The album is 'one paced', settling into a pleasant midrange and sticking there. No jarring rockers or sudden bouts of metalness, its all smooth sailing the entire way. The skies are bright and the music is clear and its a perfect piece for easy listening with the disc's gentle loving caress whispering sweet nothings in your ear. It is beautiful and touching and all around so perfect that it hurts... hurts that FM never made a follow up that came even close to this level of brilliance... hurts that its so one of a kind that many try to duplicate it but come off sounding like second rate copies. Often times peaceful and stirring, but more often than not, over poweringly emotional, one would be hard pressed to call this anything less than exceptional bordering on perfection. For its genre its best of the best.

"Indiscreet" kicks off with a saccharine upbeat classic called "That Girl". A swelling of keyboards subsides into a wave of melodic bliss, Steve Overland's gorgeous voice riding the top with shocking beauty. There is a nice chugging guitar throughout this rather uptempo track that recalls comparisons to a fluffier Foreigner ditty from their mid 80s rockier catalogue (aka "That Was Yesterday"). The electricity breaks free for a string bending delight smack in the middle of the song. The keys create intricate patterns in and around the electric guitar lead and layers of acoustic lighten up the affair while adding another level of depth. Infectious and rousing, its a fine way to begin the disc and is a fan favorite.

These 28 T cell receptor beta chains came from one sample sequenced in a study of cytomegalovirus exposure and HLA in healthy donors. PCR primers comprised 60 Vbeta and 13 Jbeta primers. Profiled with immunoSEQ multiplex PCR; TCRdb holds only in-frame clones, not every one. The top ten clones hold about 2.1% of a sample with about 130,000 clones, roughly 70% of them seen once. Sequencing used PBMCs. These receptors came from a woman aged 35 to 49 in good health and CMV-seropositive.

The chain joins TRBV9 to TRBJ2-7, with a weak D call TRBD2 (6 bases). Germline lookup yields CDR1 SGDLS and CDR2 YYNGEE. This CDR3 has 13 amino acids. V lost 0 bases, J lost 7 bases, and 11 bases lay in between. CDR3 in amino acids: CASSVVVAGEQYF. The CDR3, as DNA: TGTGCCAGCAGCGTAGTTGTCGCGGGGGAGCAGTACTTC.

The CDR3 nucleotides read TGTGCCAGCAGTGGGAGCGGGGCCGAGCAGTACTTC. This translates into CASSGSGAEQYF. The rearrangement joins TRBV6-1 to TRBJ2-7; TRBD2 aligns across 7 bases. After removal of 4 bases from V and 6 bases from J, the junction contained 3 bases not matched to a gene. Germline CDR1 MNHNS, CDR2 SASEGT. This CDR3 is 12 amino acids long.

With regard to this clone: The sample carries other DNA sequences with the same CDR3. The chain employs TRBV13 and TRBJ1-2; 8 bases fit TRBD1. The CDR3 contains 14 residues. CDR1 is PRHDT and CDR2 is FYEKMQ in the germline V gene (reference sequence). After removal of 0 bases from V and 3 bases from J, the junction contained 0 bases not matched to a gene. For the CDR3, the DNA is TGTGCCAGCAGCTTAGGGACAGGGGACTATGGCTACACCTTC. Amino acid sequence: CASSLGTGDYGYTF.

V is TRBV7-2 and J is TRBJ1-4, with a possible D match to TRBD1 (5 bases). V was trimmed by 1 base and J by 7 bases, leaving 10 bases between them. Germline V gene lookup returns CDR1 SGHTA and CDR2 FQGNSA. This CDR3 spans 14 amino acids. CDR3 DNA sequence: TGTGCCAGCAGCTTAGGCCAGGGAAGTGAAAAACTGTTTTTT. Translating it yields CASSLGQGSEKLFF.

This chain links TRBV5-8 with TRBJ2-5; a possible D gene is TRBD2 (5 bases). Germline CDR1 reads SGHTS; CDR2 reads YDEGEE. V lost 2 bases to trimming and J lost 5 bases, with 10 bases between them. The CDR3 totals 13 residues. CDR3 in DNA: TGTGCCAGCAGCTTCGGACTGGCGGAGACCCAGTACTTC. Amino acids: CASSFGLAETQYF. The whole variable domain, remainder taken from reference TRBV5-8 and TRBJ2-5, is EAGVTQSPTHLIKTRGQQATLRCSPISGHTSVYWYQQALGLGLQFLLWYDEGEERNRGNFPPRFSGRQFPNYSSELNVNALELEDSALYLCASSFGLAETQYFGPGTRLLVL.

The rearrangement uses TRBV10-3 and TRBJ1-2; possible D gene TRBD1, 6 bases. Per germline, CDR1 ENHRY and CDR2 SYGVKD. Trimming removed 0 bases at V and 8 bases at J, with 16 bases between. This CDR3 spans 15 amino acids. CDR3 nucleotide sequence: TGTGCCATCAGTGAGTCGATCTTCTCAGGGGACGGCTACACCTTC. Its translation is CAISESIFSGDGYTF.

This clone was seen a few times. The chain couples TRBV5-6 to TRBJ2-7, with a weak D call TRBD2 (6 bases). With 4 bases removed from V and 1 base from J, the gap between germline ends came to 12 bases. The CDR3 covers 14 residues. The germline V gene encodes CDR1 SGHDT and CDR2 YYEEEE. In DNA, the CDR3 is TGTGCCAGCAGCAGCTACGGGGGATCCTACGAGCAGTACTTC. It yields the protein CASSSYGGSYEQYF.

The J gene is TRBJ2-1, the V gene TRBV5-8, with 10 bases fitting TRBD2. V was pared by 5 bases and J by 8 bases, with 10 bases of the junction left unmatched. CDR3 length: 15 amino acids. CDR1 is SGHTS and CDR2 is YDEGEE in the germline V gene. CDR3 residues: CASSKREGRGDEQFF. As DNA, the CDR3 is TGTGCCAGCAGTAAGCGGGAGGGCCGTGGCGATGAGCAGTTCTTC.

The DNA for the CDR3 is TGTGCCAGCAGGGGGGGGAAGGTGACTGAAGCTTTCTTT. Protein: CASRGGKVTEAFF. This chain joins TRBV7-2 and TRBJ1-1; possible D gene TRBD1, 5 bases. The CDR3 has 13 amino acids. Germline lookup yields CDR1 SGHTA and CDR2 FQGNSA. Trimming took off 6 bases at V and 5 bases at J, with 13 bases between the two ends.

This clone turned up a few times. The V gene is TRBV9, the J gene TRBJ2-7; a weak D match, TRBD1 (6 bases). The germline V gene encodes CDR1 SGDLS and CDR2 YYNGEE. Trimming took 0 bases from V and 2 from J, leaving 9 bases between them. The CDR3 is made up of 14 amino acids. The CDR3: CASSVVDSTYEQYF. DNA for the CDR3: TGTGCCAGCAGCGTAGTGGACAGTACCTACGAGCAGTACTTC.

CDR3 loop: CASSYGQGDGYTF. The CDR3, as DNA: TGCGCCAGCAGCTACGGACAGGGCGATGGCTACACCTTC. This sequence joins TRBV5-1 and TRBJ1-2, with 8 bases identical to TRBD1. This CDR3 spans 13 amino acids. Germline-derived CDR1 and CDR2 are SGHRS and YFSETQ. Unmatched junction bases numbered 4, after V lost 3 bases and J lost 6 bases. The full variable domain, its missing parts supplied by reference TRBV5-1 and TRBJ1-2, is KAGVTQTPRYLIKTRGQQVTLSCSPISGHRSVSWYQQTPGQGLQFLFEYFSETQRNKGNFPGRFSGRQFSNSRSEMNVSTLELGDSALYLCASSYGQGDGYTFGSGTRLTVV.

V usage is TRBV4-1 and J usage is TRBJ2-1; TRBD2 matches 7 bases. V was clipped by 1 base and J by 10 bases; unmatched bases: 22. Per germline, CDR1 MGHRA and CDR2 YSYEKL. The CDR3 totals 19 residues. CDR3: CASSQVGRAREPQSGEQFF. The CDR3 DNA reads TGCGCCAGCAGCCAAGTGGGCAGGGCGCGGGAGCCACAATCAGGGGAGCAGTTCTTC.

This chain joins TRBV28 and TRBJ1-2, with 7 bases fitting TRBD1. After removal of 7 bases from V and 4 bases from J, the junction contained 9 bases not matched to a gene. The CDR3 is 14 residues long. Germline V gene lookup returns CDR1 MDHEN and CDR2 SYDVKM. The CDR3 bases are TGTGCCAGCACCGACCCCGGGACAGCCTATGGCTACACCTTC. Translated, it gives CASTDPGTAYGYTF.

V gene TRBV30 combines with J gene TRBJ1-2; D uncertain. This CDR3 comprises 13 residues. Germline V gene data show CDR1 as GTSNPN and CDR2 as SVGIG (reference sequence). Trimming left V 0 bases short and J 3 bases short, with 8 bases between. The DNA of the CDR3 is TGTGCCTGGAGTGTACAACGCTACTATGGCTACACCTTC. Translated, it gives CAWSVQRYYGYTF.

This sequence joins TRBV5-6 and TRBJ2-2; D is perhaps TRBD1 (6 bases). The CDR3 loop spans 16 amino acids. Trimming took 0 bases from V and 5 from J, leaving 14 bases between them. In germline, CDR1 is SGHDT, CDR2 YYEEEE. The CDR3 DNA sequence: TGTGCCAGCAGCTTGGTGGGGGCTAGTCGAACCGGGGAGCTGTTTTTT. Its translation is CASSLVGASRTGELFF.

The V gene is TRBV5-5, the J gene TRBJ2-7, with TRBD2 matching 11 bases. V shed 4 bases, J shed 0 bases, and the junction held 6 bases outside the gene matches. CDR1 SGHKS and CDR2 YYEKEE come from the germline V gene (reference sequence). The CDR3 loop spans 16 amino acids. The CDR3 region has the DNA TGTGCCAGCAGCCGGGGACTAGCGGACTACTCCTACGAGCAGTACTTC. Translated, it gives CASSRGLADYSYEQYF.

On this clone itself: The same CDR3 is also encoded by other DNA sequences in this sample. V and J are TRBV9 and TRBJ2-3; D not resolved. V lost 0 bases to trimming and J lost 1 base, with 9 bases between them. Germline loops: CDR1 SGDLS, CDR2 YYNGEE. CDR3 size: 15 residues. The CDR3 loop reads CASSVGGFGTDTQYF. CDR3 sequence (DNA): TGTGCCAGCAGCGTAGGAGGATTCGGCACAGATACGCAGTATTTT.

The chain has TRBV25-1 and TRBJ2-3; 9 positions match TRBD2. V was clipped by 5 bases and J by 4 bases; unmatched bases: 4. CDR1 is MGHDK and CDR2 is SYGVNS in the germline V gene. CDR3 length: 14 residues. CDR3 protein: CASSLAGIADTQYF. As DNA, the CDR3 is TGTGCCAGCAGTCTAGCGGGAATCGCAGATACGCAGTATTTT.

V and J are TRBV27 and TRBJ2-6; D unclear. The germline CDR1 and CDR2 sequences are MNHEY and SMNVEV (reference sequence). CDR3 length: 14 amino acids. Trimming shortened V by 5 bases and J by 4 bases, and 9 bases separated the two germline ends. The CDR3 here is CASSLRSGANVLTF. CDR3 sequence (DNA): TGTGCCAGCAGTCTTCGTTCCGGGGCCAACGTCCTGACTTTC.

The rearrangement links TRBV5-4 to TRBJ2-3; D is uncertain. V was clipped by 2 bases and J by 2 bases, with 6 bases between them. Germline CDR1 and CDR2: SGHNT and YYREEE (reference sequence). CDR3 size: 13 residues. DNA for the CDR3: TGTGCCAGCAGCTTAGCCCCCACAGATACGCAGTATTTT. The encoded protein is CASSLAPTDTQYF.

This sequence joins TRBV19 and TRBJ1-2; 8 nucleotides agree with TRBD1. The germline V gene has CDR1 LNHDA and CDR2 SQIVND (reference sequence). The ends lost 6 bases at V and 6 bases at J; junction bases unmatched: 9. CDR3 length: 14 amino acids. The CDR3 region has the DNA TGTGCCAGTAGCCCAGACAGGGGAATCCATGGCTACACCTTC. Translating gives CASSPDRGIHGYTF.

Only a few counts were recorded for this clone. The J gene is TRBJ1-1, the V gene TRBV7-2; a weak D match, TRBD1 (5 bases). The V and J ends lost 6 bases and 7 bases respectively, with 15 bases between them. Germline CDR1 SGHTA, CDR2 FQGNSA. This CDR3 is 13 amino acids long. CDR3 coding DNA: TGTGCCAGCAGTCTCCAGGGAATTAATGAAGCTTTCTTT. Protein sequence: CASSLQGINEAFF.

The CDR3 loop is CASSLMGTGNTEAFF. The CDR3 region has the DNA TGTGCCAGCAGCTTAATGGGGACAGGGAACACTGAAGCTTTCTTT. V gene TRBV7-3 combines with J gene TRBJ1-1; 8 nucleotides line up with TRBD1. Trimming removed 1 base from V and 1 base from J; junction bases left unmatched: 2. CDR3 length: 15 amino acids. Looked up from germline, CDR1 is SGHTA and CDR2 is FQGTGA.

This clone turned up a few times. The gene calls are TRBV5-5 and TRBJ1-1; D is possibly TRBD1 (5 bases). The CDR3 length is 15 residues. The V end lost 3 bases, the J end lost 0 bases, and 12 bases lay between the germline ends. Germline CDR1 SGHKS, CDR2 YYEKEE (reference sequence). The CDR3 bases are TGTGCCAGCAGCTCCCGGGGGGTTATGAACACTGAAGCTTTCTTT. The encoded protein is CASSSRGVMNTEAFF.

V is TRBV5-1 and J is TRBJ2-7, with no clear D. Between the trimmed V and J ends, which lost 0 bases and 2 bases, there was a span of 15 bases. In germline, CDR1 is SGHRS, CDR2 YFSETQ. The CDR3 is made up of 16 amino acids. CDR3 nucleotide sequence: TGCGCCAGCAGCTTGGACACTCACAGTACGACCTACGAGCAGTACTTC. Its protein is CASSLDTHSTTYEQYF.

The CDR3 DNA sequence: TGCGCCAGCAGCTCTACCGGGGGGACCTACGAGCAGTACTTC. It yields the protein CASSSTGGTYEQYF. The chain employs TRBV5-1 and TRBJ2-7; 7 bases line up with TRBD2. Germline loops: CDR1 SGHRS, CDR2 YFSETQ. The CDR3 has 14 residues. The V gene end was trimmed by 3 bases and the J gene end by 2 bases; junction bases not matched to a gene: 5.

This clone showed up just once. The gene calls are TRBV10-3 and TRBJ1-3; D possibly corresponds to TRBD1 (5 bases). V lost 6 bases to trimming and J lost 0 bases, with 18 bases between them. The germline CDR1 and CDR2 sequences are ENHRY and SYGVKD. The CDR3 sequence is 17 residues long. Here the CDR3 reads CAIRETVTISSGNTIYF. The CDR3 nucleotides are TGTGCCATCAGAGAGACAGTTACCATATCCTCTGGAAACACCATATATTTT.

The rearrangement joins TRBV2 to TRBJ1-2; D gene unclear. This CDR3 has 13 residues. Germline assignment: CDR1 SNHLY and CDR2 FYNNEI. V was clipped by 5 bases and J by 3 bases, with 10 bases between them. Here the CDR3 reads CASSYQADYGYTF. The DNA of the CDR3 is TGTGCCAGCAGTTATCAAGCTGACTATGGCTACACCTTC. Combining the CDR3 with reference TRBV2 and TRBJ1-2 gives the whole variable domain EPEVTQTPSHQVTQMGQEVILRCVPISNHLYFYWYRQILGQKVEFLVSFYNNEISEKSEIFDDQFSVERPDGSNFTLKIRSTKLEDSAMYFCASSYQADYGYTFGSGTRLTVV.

"Other Side of Midnight" is a completely different concoction than the first track. The entire *feel* has changed altogether, less Foreigner and more Huey Lewis and the News (remember them, right chaps?) but still as breezy and smooth as anything else on here. The chorus is tightly reined in and addictive, a little repetitive but cool all around, with Overland not hitting quite so many high pitched notes.